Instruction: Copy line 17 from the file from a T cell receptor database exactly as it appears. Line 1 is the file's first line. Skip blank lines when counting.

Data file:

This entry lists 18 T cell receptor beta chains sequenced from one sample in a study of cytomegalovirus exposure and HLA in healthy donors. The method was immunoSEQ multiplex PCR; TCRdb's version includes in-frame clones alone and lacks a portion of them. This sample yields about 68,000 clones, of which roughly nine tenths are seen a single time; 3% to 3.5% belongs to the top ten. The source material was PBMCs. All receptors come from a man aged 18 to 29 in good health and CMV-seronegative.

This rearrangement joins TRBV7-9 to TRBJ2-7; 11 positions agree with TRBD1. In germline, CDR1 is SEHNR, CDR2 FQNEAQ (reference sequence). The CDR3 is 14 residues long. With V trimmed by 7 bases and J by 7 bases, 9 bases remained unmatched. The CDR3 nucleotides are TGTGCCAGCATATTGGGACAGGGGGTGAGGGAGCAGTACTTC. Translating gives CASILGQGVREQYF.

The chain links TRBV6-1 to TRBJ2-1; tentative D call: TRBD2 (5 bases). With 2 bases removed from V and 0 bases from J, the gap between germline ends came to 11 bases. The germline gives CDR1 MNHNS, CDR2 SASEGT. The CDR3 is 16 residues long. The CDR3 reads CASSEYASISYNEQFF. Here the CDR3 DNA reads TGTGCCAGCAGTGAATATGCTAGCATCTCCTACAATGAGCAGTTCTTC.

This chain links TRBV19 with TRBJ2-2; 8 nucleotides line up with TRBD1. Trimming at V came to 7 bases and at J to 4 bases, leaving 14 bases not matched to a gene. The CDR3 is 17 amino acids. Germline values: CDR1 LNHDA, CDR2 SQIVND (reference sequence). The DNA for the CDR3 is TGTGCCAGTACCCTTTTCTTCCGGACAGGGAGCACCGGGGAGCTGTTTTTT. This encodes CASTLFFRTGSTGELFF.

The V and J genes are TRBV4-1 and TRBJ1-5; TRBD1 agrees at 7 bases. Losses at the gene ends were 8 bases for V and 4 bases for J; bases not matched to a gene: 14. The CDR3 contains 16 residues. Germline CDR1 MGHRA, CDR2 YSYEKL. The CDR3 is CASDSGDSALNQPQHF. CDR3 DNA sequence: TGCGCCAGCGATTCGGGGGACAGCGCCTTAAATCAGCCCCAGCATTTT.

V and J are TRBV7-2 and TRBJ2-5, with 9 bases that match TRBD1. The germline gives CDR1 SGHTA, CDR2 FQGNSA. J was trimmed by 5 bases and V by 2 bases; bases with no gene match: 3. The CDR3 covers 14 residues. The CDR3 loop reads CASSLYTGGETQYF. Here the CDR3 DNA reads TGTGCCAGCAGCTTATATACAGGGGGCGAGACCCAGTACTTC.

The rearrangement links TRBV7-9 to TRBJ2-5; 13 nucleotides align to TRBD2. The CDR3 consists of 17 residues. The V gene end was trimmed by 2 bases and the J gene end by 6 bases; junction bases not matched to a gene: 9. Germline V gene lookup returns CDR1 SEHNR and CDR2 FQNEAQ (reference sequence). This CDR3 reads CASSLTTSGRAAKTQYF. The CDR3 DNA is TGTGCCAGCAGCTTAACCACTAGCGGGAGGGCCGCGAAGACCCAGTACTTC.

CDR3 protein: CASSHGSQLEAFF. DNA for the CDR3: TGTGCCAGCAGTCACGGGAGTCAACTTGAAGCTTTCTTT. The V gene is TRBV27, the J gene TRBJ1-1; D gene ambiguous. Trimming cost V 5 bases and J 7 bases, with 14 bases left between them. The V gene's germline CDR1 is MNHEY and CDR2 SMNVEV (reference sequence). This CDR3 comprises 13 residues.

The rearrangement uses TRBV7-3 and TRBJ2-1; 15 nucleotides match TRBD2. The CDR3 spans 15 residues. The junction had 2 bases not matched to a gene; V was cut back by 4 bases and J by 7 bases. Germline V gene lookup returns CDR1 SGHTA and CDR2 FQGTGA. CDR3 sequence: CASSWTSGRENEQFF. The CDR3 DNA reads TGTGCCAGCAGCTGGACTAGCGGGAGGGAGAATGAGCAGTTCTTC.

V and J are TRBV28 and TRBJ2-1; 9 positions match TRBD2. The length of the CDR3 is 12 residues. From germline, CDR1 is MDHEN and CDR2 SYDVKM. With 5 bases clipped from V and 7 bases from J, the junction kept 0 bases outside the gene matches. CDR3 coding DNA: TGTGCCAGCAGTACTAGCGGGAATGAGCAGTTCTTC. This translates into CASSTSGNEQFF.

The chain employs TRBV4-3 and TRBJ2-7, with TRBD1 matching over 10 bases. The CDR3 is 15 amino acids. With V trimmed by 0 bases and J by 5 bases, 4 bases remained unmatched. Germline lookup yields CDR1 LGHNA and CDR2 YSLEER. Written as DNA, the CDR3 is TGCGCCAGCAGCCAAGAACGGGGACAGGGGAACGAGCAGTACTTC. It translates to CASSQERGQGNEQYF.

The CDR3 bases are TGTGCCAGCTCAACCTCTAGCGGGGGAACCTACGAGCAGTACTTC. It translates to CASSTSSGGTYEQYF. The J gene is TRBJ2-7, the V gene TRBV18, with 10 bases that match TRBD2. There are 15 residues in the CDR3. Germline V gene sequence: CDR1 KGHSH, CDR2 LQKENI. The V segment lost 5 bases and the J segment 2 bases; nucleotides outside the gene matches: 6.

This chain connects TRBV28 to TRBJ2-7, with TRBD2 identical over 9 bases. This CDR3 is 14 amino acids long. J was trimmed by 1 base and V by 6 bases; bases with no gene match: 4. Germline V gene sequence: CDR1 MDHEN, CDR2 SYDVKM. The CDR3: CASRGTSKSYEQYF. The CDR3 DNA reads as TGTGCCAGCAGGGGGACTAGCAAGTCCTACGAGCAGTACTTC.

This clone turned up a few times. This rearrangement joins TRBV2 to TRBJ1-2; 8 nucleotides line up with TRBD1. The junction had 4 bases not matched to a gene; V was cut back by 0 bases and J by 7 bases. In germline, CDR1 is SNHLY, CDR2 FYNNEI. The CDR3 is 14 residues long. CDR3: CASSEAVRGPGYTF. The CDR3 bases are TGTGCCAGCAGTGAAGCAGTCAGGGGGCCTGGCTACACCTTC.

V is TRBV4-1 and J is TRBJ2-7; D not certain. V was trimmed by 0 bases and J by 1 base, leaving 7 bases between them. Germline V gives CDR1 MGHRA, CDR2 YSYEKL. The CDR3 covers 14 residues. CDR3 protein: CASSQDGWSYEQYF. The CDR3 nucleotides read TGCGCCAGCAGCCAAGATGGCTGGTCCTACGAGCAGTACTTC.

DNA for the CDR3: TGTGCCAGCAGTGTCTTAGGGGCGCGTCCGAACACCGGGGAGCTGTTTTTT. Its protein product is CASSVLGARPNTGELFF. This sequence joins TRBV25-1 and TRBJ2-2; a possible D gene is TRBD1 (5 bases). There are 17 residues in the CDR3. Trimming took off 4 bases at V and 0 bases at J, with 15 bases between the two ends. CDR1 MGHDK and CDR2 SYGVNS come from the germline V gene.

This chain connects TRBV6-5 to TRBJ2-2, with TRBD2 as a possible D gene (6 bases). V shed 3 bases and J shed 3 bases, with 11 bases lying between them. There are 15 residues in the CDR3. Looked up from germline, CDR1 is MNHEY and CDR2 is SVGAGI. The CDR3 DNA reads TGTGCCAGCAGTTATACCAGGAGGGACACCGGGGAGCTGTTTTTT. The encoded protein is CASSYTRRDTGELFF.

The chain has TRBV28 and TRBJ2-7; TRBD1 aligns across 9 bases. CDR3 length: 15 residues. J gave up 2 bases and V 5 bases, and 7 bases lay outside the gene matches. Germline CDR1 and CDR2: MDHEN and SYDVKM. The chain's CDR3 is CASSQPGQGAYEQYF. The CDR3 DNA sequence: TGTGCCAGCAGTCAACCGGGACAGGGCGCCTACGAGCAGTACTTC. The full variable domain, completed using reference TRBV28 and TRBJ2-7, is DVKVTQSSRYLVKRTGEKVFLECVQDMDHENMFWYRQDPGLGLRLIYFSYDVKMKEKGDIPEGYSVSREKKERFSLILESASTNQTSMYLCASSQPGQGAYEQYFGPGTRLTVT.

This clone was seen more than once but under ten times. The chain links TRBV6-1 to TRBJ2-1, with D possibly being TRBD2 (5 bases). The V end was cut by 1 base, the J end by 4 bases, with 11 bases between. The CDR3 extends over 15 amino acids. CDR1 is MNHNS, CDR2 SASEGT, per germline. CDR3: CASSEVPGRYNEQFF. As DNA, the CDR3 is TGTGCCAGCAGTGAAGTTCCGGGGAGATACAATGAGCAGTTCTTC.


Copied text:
This chain connects TRBV6-5 to TRBJ2-2, with TRBD2 as a possible D gene (6 bases). V shed 3 bases and J shed 3 bases, with 11 bases lying between them. There are 15 residues in the CDR3. Looked up from germline, CDR1 is MNHEY and CDR2 is SVGAGI. The CDR3 DNA reads TGTGCCAGCAGTTATACCAGGAGGGACACCGGGGAGCTGTTTTTT. The encoded protein is CASSYTRRDTGELFF.